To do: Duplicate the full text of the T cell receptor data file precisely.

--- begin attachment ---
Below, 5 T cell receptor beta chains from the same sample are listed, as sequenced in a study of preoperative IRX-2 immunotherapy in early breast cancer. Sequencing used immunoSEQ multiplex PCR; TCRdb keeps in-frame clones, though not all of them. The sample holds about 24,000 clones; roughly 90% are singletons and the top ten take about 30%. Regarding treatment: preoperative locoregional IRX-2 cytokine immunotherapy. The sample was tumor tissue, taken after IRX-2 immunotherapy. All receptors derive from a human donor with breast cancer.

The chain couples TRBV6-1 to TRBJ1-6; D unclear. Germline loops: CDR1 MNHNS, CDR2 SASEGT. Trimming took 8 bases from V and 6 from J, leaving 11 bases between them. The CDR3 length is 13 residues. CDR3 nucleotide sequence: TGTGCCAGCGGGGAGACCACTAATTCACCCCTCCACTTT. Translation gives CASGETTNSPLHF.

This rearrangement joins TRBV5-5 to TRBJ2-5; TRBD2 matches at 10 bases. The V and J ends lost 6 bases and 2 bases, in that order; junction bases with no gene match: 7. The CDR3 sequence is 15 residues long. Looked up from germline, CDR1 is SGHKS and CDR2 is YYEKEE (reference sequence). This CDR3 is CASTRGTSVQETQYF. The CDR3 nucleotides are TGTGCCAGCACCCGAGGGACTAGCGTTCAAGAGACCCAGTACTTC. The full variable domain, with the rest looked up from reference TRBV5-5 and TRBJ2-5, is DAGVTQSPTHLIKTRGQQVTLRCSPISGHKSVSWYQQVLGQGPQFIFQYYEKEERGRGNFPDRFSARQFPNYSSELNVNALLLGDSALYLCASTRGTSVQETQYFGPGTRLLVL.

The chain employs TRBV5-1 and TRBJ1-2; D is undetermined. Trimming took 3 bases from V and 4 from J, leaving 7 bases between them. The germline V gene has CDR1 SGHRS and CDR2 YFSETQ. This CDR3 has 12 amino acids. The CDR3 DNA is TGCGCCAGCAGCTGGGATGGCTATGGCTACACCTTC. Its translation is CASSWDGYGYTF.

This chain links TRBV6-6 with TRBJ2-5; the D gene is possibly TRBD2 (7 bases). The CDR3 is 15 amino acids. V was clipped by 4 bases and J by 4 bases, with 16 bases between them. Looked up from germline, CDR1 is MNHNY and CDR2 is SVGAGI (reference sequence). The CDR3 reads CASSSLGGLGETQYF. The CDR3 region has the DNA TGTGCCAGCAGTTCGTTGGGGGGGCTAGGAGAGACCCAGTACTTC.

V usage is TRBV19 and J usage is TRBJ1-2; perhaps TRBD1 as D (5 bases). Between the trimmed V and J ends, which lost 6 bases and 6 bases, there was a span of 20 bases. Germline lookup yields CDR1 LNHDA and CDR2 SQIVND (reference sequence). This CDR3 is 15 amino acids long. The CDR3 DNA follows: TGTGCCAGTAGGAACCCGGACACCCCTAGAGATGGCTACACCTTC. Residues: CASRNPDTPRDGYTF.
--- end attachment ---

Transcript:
Below, 5 T cell receptor beta chains from the same sample are listed, as sequenced in a study of preoperative IRX-2 immunotherapy in early breast cancer. Sequencing used immunoSEQ multiplex PCR; TCRdb keeps in-frame clones, though not all of them. The sample holds about 24,000 clones; roughly 90% are singletons and the top ten take about 30%. Regarding treatment: preoperative locoregional IRX-2 cytokine immunotherapy. The sample was tumor tissue, taken after IRX-2 immunotherapy. All receptors derive from a human donor with breast cancer.

The chain couples TRBV6-1 to TRBJ1-6; D unclear. Germline loops: CDR1 MNHNS, CDR2 SASEGT. Trimming took 8 bases from V and 6 from J, leaving 11 bases between them. The CDR3 length is 13 residues. CDR3 nucleotide sequence: TGTGCCAGCGGGGAGACCACTAATTCACCCCTCCACTTT. Translation gives CASGETTNSPLHF.

This rearrangement joins TRBV5-5 to TRBJ2-5; TRBD2 matches at 10 bases. The V and J ends lost 6 bases and 2 bases, in that order; junction bases with no gene match: 7. The CDR3 sequence is 15 residues long. Looked up from germline, CDR1 is SGHKS and CDR2 is YYEKEE (reference sequence). This CDR3 is CASTRGTSVQETQYF. The CDR3 nucleotides are TGTGCCAGCACCCGAGGGACTAGCGTTCAAGAGACCCAGTACTTC. The full variable domain, with the rest looked up from reference TRBV5-5 and TRBJ2-5, is DAGVTQSPTHLIKTRGQQVTLRCSPISGHKSVSWYQQVLGQGPQFIFQYYEKEERGRGNFPDRFSARQFPNYSSELNVNALLLGDSALYLCASTRGTSVQETQYFGPGTRLLVL.

The chain employs TRBV5-1 and TRBJ1-2; D is undetermined. Trimming took 3 bases from V and 4 from J, leaving 7 bases between them. The germline V gene has CDR1 SGHRS and CDR2 YFSETQ. This CDR3 has 12 amino acids. The CDR3 DNA is TGCGCCAGCAGCTGGGATGGCTATGGCTACACCTTC. Its translation is CASSWDGYGYTF.

This chain links TRBV6-6 with TRBJ2-5; the D gene is possibly TRBD2 (7 bases). The CDR3 is 15 amino acids. V was clipped by 4 bases and J by 4 bases, with 16 bases between them. Looked up from germline, CDR1 is MNHNY and CDR2 is SVGAGI (reference sequence). The CDR3 reads CASSSLGGLGETQYF. The CDR3 region has the DNA TGTGCCAGCAGTTCGTTGGGGGGGCTAGGAGAGACCCAGTACTTC.

V usage is TRBV19 and J usage is TRBJ1-2; perhaps TRBD1 as D (5 bases). Between the trimmed V and J ends, which lost 6 bases and 6 bases, there was a span of 20 bases. Germline lookup yields CDR1 LNHDA and CDR2 SQIVND (reference sequence). This CDR3 is 15 amino acids long. The CDR3 DNA follows: TGTGCCAGTAGGAACCCGGACACCCCTAGAGATGGCTACACCTTC. Residues: CASRNPDTPRDGYTF.